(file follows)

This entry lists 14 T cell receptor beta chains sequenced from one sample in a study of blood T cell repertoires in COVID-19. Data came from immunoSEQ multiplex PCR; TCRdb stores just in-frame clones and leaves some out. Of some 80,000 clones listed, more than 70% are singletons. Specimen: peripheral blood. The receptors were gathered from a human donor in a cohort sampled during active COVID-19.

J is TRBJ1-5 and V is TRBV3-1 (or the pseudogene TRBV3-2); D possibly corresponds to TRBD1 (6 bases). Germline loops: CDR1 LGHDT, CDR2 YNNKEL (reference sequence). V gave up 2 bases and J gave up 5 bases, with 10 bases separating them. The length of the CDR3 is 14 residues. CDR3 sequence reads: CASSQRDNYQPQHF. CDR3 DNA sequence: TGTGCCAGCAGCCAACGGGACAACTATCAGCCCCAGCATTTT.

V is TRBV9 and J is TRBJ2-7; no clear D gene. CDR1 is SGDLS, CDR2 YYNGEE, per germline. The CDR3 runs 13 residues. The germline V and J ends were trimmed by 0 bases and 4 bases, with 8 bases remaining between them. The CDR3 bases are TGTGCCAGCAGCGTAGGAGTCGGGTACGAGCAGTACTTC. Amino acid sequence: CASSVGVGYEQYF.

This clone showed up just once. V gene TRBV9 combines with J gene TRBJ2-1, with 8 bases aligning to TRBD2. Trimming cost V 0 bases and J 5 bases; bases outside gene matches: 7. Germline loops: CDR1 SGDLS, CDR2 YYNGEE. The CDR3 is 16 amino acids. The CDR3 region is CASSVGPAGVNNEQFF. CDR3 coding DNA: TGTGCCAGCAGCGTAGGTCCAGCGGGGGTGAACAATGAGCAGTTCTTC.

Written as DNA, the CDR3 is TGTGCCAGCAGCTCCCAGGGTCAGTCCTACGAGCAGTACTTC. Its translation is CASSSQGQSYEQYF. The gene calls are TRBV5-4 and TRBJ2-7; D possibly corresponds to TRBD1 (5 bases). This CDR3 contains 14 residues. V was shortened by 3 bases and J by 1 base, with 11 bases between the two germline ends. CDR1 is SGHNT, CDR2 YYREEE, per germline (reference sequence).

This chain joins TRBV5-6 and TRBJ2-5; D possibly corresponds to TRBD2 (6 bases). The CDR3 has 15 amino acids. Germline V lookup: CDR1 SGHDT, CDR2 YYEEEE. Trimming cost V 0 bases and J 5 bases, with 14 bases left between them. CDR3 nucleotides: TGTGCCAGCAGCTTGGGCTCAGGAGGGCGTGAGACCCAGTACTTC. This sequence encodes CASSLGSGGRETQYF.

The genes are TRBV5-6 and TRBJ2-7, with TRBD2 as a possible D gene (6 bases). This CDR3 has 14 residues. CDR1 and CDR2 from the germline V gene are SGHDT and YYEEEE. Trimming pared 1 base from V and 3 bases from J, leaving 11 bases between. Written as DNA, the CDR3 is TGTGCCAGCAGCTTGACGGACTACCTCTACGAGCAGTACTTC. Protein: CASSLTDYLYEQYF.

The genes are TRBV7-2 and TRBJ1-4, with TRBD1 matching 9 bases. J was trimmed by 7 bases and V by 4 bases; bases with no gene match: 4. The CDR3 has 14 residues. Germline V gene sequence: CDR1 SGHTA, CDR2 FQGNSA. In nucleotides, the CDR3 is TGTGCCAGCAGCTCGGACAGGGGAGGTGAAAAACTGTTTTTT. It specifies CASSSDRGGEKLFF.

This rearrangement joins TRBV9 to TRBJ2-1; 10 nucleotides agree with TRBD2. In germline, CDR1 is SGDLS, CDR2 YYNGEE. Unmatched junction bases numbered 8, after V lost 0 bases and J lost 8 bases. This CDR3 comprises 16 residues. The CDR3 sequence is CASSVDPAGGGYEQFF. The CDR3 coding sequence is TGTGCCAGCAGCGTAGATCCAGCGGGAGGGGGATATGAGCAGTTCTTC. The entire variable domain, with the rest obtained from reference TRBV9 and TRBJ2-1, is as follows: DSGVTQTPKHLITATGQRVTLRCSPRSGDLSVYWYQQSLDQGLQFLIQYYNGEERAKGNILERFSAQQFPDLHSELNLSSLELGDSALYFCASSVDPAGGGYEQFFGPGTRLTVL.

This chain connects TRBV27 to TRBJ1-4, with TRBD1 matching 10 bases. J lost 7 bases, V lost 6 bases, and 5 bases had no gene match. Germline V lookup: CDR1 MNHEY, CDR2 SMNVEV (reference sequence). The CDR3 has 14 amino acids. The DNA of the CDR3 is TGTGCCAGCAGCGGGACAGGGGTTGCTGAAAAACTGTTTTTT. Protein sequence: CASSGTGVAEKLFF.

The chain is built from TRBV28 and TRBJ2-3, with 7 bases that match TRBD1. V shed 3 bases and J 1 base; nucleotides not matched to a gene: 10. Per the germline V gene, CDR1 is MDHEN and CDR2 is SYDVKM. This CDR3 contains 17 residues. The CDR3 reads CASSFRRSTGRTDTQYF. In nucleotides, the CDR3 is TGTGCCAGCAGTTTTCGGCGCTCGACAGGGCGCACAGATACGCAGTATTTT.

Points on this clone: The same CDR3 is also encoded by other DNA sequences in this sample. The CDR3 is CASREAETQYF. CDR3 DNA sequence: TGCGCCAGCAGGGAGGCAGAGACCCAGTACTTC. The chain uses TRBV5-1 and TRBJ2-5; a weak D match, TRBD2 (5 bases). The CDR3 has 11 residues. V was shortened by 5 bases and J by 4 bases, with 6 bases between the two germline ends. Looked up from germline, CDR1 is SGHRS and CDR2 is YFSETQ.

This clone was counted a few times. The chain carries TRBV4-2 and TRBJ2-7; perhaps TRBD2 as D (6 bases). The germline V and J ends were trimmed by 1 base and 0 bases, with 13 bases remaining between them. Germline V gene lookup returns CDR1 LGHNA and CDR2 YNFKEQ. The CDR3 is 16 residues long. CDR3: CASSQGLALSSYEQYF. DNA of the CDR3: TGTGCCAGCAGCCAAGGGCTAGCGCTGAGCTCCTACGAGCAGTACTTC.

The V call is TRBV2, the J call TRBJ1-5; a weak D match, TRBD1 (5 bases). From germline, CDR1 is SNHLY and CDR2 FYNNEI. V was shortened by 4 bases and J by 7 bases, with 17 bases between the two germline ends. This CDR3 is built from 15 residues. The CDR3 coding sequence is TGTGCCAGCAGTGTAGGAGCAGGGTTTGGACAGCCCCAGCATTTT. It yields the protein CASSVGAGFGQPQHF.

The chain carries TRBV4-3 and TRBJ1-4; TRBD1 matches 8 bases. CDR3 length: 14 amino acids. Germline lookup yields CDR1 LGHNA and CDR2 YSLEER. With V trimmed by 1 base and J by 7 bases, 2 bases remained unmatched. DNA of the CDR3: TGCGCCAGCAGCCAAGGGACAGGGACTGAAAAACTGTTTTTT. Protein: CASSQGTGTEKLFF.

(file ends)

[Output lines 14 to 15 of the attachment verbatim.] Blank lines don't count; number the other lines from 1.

The V call is TRBV2, the J call TRBJ1-5; a weak D match, TRBD1 (5 bases). From germline, CDR1 is SNHLY and CDR2 FYNNEI. V was shortened by 4 bases and J by 7 bases, with 17 bases between the two germline ends. This CDR3 is built from 15 residues. The CDR3 coding sequence is TGTGCCAGCAGTGTAGGAGCAGGGTTTGGACAGCCCCAGCATTTT. It yields the protein CASSVGAGFGQPQHF.

The chain carries TRBV4-3 and TRBJ1-4; TRBD1 matches 8 bases. CDR3 length: 14 amino acids. Germline lookup yields CDR1 LGHNA and CDR2 YSLEER. With V trimmed by 1 base and J by 7 bases, 2 bases remained unmatched. DNA of the CDR3: TGCGCCAGCAGCCAAGGGACAGGGACTGAAAAACTGTTTTTT. Protein: CASSQGTGTEKLFF.